If a patient is deemed to require inpatient psychiatry treatment due to a mental disorder and is unwilling or incapable of consent, is a Danger to Self (DTS), Danger to Others (DTO), Persistently or Acutely Disabled (PAD), or Gravely Disabled (GD), then he or she has met the criteria for Court Ordered Evaluation (COE), also known as a petition.6 (See key terms list for definitions.) COE allows for an involuntary evaluation by psychiatrists within 72 hours, excluding holidays and weekends. If the patient meets the aforementioned criteria, then the recommendation of Court Ordered Treatment (COT) will be made to the probate court. COT lasts a minimum of one year with both a period of inpatient and outpatient treatment. If a patient is DTS or DTO the petition is considered "emergent" and he/she will be taken to a designated psychiatric facility within a prescribed time frame (in Arizona that is 72 hours). If the patient falls under the other two categories (called standards), the patient is considered "non-emergent" and authorities (ie, local police) have up to 14 days, in Arizona, to be transferred.

Psych Patient Placement - Figure 1.jpg
Figure 1: Schematic of Court Ordered Evaluation in Arizona. Blue boxes show steps likely to be completed by EM providers.

Take-Home Points
With the growing prevalence of mental health illnesses, finding solutions to more effectively handle the burden placed on providers in the ED is a necessity. Many proposed solutions have been offered by the American College of Emergency Physicians, including additional inpatient psychiatric beds, psychiatric education training to ED personnel, increasing availability of outpatient mental health services, creating tele–psychiatry services, and incorporating EmPath units (hospital rooms with home settings including a recliner instead of a hospital bed) in the ED. 7

With continued collaboration between specialties on an inpatient and outpatient basis, mental health crises might be mitigated and patients will receive the appropriate care outside of the ED. Being educated on and advocating for proper petitioning and placement is one important tool to understand in able to assist patients.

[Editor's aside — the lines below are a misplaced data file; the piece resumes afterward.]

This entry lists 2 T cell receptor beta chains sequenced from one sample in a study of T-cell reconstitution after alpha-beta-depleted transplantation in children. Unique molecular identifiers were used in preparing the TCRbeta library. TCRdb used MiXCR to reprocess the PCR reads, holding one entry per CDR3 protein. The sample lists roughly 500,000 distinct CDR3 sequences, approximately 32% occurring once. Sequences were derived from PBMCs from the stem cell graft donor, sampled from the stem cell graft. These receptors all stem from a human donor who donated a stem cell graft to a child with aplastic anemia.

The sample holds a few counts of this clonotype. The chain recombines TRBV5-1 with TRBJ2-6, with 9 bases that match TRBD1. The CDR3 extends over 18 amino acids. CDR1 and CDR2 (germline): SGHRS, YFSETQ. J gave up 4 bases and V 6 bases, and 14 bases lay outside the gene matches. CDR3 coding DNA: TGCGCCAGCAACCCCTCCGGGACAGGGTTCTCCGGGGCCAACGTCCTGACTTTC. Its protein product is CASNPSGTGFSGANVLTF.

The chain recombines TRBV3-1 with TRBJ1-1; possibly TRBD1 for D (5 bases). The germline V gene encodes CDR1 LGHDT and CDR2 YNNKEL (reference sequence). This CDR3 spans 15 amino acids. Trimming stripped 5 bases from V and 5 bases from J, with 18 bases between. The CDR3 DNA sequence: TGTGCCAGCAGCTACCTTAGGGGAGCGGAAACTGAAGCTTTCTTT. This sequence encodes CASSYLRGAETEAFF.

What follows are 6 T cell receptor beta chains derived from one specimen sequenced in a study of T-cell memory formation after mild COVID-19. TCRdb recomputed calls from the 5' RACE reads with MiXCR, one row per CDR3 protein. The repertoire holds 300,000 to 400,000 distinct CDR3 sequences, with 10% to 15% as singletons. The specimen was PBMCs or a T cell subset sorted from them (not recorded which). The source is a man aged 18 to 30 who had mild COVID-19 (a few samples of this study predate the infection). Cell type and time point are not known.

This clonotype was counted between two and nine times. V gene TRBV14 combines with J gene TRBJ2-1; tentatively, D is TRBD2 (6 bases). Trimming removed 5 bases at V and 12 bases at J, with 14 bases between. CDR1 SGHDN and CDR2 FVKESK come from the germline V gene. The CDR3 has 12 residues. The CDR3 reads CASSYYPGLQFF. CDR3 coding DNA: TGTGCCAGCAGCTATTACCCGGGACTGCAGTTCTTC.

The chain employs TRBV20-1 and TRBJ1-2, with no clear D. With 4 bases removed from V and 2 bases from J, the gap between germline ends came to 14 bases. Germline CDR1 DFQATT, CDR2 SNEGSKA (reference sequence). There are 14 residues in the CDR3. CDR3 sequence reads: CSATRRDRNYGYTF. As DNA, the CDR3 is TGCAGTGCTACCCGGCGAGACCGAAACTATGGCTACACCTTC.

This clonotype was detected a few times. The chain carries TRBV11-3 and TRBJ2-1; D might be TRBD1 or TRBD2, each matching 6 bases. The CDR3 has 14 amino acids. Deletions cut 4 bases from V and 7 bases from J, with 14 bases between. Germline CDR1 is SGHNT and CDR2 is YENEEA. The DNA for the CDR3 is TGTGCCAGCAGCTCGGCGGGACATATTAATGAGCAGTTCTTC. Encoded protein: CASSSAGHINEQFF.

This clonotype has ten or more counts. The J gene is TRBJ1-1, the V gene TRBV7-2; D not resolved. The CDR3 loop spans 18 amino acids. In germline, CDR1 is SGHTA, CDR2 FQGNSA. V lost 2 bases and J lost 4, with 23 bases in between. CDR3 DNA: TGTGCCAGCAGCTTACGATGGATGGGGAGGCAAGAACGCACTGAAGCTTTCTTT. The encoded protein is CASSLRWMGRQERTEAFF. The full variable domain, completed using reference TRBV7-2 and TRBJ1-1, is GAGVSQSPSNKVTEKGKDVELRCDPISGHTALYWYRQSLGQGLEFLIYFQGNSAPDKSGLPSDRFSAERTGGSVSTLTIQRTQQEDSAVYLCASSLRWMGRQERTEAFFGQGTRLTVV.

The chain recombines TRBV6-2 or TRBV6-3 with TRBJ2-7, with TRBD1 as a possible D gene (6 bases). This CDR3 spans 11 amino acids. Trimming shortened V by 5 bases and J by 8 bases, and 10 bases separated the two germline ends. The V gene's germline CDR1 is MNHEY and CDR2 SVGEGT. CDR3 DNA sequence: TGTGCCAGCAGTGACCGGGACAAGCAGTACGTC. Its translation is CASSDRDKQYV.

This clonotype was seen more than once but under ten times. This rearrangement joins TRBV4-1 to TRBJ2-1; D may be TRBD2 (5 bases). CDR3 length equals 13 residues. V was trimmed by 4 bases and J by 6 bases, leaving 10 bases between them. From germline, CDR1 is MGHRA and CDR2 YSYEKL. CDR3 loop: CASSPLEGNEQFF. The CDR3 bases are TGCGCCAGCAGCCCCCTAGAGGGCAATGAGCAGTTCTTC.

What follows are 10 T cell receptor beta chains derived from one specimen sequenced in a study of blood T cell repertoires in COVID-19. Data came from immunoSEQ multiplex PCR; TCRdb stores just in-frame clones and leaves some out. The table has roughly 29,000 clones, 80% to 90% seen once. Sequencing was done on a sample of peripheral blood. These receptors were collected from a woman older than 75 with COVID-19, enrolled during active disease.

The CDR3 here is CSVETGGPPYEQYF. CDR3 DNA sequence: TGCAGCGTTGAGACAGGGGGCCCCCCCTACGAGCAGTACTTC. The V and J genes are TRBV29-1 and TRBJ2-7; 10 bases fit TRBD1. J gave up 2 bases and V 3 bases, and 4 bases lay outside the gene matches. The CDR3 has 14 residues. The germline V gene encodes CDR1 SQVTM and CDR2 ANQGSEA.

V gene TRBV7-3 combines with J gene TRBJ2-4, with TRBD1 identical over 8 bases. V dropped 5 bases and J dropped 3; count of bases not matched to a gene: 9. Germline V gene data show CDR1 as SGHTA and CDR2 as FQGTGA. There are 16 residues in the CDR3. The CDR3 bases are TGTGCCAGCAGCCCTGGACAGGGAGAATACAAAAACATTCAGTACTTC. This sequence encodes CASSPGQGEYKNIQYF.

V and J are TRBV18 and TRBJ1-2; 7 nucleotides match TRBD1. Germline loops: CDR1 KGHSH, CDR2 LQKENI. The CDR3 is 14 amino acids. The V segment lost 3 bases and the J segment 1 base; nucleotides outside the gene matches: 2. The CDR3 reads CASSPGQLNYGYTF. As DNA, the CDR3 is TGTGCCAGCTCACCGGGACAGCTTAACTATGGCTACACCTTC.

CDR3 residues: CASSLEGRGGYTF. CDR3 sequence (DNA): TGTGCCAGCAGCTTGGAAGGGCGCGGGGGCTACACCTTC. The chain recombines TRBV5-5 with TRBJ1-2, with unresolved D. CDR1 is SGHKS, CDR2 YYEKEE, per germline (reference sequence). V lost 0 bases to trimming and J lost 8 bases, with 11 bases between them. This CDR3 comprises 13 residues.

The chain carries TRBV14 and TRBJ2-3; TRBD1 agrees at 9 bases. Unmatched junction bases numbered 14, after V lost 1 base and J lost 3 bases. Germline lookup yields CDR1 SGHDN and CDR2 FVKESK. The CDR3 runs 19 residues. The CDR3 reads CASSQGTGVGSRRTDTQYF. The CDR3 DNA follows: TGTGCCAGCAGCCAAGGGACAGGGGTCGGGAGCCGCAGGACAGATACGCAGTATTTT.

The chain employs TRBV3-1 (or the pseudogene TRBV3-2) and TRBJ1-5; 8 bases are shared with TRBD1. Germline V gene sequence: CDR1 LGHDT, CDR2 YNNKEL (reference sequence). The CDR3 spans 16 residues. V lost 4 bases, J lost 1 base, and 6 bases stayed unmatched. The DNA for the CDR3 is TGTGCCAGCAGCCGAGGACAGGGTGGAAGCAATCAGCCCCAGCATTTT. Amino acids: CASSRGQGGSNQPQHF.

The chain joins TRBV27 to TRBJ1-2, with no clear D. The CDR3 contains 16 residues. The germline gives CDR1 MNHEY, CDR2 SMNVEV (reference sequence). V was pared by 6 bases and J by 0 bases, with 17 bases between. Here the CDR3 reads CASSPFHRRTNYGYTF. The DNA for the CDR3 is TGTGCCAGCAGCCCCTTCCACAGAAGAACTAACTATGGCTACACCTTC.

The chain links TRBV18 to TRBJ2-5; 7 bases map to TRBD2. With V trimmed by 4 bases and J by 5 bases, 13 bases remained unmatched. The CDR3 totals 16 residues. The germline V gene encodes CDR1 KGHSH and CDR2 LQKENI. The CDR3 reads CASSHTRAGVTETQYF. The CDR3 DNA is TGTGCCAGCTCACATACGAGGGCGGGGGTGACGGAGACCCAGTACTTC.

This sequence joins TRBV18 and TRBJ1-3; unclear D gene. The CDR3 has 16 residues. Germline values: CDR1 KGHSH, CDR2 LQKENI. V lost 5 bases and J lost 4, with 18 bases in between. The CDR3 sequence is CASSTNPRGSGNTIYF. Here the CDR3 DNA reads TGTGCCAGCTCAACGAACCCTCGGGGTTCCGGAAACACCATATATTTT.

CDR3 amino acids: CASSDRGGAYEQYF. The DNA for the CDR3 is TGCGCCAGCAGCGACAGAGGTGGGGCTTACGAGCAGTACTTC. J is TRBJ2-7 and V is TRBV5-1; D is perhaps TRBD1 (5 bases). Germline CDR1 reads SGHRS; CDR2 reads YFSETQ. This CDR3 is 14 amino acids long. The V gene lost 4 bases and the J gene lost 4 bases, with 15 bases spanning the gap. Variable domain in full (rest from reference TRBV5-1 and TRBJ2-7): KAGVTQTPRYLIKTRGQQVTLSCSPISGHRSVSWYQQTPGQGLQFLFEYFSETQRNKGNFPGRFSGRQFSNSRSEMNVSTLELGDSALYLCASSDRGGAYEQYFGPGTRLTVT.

Key Words and Legal Definitions6

Mental Disorder: A substantial disorder of emotional processes, thought, cognition or memory distinguished from

    1. Conditions which are primarily those of drug abuse, alcoholism or intellectual disability, unless, in addition to one or more of these conditions, the person has a mental disorder.
    2. The declining mental abilities that directly accompany impending death.
    3. Character and personality disorders characterized by lifelong and deeply ingrained antisocial behavior patterns, including sexual behaviors that are abnormal and prohibited by statute unless the behavior results from a mental disorder.

Danger to Self (DTS): Behavior that, as a result of a mental disorder, constitutes a danger of inflicting serious physical harm upon oneself, including attempted suicide or the serious threat thereof and is substantially supportive of an expectation that the threat will be carried out. Behavior that will, without hospitalization, result in serious physical harm or serious illness to the person, except that this definition shall not include behavior which establishes only the condition of gravely disabled.

Danger to Others (DTO): The judgment of a person who has a mental disorder is so impaired that he/she is unable to understand his/her need for treatment and, as a result of his mental disorder , his/her continued behavior can reasonably be expected, on the basis of competent medical opinion, to result in serious physical harm to others.

Persistently or Acutely Disabled (PAD): A severe mental disorder that meets all the following criteria: If not treated has a substantial probability of causing the person to suffer or continue to suffer severe and abnormal mental, emotional or physical harm that significantly impairs judgment, reason, behavior or capacity to recognize reality.

Gravely Disabled (GD): A condition evidenced by behavior in which a person, as a result of a mental disorder, is likely to come to serious physical harm or serious illness because he/she is unable to provide for his/her basic physical needs.


  1. Psychiatrists and nurse working in mental health sector (per 100000 population), 2014-2016. Accessed March 18, 2020.
  2. Mental health by the numbers. Updated September 2019. Accessed March 18, 2020.
  3. Weiss AJ, Barrett ML, Heslin KC, Stocks C. Trends in emergency department visits involving mental and substance use disorders, 2006–2013. Published December 2016. Accessed March 18, 2020.
  4. Nutt AE. Psychiatric patients wait the longest in emergency rooms, survey shows. Published October 18, 2016. Accessed March 18, 2020.
  5. 2017 State of mental health in America – ranking the states. Accessed March 18, 2020.
  6. Levitt G. Rule 11 to Title 36 COE/COT and Title 14 Guardians/Conservators. Powerpoint presentation at: Valleywise Hospital, March 18, 2020.
  7. Should mental illness be treated in the ER? Accessed March18, 2020.